One more datapoint and we’ll have a trend: NoSQL databases managing metadata. It’s obvious in retrospect: use a scalable big data tool to handle scale-out metadata. Maybe not a requirement today, but surely will be with even bigger data tomorrow.
Metadata is a fraction of the user data set, but it gets hammered much more. As more metadata is found useful the hammering will get more insistent.
Nutanix, whose CTO and co-founder, Mohit Aron, was a developer of the Google File System, uses MapReduce. Nutanix achieves it scale due to its distributed metadata, masterless architecture – powered by MapReduce jobs that run in the background.
Druva, a backup company for mobile devices, also uses a NoSQL database to manage storage metadata. They say they’ve found that NoSQL scales over an order of magnitude better than relational in similar applications.
A company that shall remain nameless is porting Hadoop to their backend. The customer won’t be able to access Hadoop for their work – it is strictly for the system’s internal use.
It is a proof of concept so it isn’t a 3rd data point, but they see the potential advantages. Call it data point 2½.
The StorageMojo take
Small advances are the building blocks of disruption. RAID made it possible to build available storage using cheap disks. Consumer adoption of PCs made disks even cheaper. Moore’s Law made RAID controllers cheaper and faster, or faster and more capable.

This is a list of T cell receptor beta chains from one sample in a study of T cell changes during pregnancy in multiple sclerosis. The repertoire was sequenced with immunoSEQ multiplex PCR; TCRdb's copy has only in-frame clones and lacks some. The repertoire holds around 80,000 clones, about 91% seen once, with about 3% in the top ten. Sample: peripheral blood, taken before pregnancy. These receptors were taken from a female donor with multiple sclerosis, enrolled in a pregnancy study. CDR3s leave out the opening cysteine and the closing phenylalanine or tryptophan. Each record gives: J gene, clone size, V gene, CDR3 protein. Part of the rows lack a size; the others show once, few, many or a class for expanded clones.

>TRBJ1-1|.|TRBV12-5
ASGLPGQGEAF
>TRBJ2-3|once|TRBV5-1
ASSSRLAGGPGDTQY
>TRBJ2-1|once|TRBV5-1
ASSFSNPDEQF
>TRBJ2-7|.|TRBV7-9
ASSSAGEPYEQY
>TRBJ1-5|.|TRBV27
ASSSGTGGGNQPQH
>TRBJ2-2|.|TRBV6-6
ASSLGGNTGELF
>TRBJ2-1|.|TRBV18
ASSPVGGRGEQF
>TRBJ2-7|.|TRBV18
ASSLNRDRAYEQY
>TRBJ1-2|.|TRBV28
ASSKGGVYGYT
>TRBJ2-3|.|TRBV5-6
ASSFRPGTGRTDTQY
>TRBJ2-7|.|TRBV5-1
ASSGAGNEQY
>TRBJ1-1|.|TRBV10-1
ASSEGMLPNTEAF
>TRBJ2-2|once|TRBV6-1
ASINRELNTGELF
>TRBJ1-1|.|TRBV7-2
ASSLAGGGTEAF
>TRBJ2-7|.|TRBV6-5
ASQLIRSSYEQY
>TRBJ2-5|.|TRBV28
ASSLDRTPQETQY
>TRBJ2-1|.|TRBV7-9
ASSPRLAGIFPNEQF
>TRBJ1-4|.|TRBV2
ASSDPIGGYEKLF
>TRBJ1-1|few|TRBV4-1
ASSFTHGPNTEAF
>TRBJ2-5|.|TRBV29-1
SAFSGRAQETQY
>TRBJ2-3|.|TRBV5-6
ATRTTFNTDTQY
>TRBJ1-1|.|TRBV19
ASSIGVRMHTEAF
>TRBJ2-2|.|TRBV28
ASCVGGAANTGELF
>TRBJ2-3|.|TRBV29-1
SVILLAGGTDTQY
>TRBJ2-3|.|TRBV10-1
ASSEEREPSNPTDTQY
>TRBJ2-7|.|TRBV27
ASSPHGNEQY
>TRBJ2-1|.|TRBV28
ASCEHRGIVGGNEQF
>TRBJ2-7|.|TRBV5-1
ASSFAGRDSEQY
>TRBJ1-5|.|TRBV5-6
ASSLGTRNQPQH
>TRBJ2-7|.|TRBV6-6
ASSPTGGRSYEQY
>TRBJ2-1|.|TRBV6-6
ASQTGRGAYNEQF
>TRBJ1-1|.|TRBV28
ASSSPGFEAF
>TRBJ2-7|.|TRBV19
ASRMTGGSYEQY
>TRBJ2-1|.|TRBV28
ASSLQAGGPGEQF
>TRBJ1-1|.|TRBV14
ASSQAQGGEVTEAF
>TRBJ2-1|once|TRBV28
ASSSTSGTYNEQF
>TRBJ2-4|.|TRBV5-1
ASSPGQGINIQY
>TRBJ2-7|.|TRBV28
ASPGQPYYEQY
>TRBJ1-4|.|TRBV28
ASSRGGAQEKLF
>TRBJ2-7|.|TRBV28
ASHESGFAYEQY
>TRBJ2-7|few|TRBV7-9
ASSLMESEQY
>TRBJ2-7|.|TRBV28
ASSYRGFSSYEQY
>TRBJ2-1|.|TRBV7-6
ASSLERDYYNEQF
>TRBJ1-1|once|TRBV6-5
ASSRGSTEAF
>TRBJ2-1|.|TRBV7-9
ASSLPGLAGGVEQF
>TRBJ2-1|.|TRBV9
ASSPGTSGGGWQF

A virtuous circle of disruption.
The basic architecture of scale-out storage systems – purpose-built software on clustered commodity hardware – has been stable. But this is the beginning of scale-out storage 2.0: taking scale-out technology developed for users and incorporating it into the storage infrastructure itself.
These ideas are bubbling up among the latest startups and among the establishment players. At some point the old RAID architectures will be well and truly broken, able to compete in smaller and smaller niches until the revenue can’t justify more investment.
Of course vendors have been making RAID controllers out of servers for years now, and those servers can run any software they want. But at some point the explicit and implicit assumptions in the old architecture crash into current realities – either in cost, development time, feature completeness or management overhead – and then we move on.
Courteous comments welcome, of course. I learned about Nutanix at the last Tech Field Day “The Independent IT Influencer Event” which paid for my travel expenses to Silicon Valley.